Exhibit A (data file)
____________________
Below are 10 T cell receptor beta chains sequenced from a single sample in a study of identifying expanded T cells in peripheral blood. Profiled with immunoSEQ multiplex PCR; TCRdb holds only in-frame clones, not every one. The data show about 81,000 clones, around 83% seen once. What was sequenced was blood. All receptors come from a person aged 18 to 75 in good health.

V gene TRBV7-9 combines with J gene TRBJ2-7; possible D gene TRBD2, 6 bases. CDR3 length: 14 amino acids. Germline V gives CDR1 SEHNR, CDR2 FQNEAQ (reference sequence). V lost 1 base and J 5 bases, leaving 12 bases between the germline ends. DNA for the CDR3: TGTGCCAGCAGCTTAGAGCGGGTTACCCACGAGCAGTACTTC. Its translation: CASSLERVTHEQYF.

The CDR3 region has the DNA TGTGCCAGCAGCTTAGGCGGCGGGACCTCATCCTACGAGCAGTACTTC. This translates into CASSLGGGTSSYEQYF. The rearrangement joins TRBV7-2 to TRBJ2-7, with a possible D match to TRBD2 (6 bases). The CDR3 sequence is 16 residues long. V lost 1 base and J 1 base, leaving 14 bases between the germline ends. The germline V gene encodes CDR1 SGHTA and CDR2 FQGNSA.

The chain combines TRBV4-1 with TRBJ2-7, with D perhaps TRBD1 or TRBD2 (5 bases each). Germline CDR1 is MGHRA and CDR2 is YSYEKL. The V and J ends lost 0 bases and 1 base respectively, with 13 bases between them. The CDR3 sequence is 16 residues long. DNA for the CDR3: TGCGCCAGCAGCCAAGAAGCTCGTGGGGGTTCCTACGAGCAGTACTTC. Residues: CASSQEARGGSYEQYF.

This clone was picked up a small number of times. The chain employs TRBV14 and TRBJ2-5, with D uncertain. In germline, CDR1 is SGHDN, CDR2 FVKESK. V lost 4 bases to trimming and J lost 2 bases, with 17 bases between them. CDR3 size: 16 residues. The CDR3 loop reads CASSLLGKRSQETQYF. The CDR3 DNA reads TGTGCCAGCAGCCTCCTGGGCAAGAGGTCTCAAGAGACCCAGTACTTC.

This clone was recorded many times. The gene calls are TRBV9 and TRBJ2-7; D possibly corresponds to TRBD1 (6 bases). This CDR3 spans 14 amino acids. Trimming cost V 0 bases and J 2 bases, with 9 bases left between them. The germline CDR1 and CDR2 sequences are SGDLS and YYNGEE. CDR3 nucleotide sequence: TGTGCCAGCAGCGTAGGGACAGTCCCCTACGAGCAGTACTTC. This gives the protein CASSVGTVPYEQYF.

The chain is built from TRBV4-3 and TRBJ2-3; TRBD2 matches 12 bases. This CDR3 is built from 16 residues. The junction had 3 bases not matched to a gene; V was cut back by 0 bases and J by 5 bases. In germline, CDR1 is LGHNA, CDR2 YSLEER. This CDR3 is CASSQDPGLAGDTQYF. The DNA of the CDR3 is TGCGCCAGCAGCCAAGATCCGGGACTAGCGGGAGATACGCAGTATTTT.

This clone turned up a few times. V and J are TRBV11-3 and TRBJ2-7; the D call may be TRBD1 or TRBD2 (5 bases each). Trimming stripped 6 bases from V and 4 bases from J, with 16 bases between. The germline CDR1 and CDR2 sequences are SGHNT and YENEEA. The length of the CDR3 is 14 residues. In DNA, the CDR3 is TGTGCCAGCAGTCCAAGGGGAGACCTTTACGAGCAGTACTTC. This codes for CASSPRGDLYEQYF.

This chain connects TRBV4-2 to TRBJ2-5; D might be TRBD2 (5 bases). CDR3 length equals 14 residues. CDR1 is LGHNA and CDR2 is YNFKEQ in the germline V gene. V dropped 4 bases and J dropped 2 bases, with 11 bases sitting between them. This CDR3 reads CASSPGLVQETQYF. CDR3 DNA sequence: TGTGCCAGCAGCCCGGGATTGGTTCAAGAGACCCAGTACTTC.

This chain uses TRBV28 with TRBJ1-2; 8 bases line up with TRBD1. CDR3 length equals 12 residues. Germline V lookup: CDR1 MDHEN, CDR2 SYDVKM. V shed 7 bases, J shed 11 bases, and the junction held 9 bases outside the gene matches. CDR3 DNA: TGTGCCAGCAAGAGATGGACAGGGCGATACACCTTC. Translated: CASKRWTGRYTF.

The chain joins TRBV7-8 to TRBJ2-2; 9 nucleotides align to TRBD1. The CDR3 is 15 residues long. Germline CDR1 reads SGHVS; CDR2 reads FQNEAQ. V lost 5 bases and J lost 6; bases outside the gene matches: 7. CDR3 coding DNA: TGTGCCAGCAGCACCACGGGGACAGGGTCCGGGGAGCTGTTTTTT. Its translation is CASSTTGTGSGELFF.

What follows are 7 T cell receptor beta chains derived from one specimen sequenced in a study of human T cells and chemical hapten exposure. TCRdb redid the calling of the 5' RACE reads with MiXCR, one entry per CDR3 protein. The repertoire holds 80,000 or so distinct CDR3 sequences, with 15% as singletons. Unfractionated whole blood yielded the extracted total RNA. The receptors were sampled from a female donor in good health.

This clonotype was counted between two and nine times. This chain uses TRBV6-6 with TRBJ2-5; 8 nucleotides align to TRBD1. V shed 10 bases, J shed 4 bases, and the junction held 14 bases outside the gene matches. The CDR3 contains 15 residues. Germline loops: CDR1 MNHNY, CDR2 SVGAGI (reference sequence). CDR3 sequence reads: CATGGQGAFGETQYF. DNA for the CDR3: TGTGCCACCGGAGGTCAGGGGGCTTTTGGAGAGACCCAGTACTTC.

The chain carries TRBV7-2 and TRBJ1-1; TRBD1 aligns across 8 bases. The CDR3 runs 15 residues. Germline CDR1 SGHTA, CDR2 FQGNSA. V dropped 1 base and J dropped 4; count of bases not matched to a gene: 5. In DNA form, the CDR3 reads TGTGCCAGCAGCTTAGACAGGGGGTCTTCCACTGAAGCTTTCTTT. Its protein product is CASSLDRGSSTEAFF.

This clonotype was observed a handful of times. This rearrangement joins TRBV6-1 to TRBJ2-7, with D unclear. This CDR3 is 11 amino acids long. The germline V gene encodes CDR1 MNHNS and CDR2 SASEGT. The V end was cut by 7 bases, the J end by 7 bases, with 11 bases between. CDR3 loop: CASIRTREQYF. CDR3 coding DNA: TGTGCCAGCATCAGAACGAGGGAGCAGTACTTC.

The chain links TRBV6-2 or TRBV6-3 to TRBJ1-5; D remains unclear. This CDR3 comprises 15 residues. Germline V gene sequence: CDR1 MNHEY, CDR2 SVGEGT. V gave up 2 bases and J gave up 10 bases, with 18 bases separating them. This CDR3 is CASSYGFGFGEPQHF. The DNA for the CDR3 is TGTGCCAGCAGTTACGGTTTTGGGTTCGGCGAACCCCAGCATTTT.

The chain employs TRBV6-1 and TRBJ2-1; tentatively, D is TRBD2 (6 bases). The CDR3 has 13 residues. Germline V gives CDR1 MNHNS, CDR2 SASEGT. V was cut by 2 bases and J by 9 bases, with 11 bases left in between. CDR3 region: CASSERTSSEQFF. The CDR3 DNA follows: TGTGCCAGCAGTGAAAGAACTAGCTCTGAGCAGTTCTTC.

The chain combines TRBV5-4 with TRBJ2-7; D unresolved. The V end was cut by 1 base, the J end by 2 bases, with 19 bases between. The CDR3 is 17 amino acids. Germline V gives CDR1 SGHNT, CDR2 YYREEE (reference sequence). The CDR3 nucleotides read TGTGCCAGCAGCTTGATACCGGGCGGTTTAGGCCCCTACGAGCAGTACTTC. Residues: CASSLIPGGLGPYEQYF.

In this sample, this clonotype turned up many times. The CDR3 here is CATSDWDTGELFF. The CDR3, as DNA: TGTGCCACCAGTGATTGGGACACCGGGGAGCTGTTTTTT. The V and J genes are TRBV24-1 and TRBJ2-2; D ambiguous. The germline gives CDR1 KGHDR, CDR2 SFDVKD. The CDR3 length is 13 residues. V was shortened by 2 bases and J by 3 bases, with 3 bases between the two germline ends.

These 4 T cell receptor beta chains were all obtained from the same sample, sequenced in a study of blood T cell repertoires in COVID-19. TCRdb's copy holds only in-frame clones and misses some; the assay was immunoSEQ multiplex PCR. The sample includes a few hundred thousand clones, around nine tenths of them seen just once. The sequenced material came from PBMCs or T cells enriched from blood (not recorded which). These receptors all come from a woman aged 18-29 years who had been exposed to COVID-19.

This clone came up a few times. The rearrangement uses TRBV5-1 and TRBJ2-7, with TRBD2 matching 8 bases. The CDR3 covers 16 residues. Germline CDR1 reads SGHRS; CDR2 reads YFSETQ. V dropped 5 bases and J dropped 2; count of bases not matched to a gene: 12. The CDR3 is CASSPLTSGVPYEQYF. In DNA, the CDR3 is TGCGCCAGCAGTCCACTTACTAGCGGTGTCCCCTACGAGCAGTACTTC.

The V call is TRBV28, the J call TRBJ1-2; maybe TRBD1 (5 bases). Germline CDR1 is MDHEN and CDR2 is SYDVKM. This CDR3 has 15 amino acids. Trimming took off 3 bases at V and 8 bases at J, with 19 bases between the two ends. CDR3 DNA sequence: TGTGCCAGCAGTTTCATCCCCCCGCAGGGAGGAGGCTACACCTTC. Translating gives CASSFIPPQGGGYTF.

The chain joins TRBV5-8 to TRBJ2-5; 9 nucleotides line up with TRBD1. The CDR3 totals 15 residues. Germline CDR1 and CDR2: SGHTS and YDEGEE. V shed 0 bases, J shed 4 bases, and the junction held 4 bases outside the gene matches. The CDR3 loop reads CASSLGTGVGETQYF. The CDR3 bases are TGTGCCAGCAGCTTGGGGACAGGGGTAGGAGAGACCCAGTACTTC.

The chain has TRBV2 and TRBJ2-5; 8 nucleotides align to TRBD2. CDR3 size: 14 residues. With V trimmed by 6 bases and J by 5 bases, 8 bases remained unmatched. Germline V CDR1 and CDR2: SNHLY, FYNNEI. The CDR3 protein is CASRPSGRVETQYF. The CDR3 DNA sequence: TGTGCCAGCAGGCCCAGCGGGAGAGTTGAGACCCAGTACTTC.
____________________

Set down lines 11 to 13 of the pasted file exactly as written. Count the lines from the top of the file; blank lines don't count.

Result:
The chain joins TRBV7-8 to TRBJ2-2; 9 nucleotides align to TRBD1. The CDR3 is 15 residues long. Germline CDR1 reads SGHVS; CDR2 reads FQNEAQ. V lost 5 bases and J lost 6; bases outside the gene matches: 7. CDR3 coding DNA: TGTGCCAGCAGCACCACGGGGACAGGGTCCGGGGAGCTGTTTTTT. Its translation is CASSTTGTGSGELFF.

What follows are 7 T cell receptor beta chains derived from one specimen sequenced in a study of human T cells and chemical hapten exposure. TCRdb redid the calling of the 5' RACE reads with MiXCR, one entry per CDR3 protein. The repertoire holds 80,000 or so distinct CDR3 sequences, with 15% as singletons. Unfractionated whole blood yielded the extracted total RNA. The receptors were sampled from a female donor in good health.

This clonotype was counted between two and nine times. This chain uses TRBV6-6 with TRBJ2-5; 8 nucleotides align to TRBD1. V shed 10 bases, J shed 4 bases, and the junction held 14 bases outside the gene matches. The CDR3 contains 15 residues. Germline loops: CDR1 MNHNY, CDR2 SVGAGI (reference sequence). CDR3 sequence reads: CATGGQGAFGETQYF. DNA for the CDR3: TGTGCCACCGGAGGTCAGGGGGCTTTTGGAGAGACCCAGTACTTC.